The Association of Asia Pacific Airlines (AAPA) has reiterated its call for better regional coordination for air travel amid the coronavirus pandemic, as airline traffic suffer another dismal month in August.
The region’s airlines carried just 1 million passengers in August, according to AAPA’s preliminary figures. This represents just 3% of the total in August 2019, while seat capacity offered was just 9.6% of a year earlier. Load factors were weak, at 35.8% for the month.
AAPA attributes the weak results to poor collaboration among governments to get air travel moving again.
“There is no international air travel market to speak of, as the border restrictions severely inhibit international air travel,” says AAPA director general Subhas Menon.
“Abrupt re-impositions of border closures by some countries due to a resurgence in COVID-19 cases have further shrunk passenger demand. Travellers, airlines and airports are struggling to make sense of the patchy, sweeping and unharmonized approaches to border regulations being imposed by various countries.”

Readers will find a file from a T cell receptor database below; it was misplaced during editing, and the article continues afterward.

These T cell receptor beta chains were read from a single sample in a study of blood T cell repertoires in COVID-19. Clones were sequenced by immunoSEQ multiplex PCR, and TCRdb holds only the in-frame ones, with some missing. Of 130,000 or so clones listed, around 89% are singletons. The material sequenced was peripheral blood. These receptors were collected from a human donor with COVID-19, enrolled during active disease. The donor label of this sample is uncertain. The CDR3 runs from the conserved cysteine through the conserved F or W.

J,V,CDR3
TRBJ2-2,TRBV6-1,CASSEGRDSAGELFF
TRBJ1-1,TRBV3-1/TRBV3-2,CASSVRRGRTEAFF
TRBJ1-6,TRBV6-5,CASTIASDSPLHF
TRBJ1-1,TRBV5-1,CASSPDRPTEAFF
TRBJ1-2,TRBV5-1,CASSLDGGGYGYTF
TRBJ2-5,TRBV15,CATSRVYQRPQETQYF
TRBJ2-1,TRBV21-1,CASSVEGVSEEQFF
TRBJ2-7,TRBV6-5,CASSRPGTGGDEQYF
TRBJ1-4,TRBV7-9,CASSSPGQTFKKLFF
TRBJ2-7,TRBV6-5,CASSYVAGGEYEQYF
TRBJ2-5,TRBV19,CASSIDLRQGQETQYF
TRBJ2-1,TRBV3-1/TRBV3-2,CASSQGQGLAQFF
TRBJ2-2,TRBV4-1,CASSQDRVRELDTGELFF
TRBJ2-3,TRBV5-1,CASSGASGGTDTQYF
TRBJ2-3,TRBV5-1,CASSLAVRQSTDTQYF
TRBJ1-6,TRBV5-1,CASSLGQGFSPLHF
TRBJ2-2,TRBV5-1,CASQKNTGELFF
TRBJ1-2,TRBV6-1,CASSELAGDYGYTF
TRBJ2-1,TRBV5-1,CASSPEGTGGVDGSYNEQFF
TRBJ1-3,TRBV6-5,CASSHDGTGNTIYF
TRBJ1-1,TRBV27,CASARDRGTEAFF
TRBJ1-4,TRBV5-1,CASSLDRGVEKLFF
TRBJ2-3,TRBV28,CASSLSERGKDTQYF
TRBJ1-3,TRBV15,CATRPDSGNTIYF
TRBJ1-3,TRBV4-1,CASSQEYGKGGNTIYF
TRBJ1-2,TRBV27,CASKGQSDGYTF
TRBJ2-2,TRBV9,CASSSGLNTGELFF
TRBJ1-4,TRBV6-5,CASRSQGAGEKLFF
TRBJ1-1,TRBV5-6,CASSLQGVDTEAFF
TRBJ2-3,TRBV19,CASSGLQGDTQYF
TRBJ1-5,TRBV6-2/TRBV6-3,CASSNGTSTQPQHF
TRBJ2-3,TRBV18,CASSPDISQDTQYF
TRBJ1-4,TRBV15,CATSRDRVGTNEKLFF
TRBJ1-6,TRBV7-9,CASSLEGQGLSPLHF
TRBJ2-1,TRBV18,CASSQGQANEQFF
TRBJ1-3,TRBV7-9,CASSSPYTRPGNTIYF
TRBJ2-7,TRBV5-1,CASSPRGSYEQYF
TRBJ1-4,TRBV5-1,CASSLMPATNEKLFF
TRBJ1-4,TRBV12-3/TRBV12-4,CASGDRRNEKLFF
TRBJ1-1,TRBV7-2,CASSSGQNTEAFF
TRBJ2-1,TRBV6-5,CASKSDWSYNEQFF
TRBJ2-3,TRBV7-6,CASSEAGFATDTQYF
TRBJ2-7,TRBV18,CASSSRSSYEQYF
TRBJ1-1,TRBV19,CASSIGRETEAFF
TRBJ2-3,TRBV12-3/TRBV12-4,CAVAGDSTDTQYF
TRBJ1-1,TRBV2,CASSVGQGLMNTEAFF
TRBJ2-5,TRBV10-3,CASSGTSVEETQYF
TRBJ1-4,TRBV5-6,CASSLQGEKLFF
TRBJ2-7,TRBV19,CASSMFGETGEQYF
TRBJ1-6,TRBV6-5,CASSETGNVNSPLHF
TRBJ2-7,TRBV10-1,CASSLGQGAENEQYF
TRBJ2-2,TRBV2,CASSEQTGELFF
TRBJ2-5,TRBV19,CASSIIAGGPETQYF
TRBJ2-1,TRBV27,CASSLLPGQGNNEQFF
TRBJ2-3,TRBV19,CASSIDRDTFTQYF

Air cargo demand, as measured in ATKs, fell 19.3% year on year, which reflected weakness in trade. While freighter operations were active, the lack of bellyhold capacity in passenger flights saw the freight capacity offered drop 33.4% from a year earlier.
“The latest traffic results underscore the need for governments to review existing restrictions and implement harmonised protocols based on objective risk assessments,” adds Menon.
“Uncoordinated measures and abrupt changes to protocols only serve to diminish travel confidence, with wider repercussions that impact consumers and businesses far beyond the aviation industry.”
He adds that countries need an urgent review of border closures between countries where the virus has been contained, and that AAPA is committed to reopening travel corridors with evolving ICAO recommendations.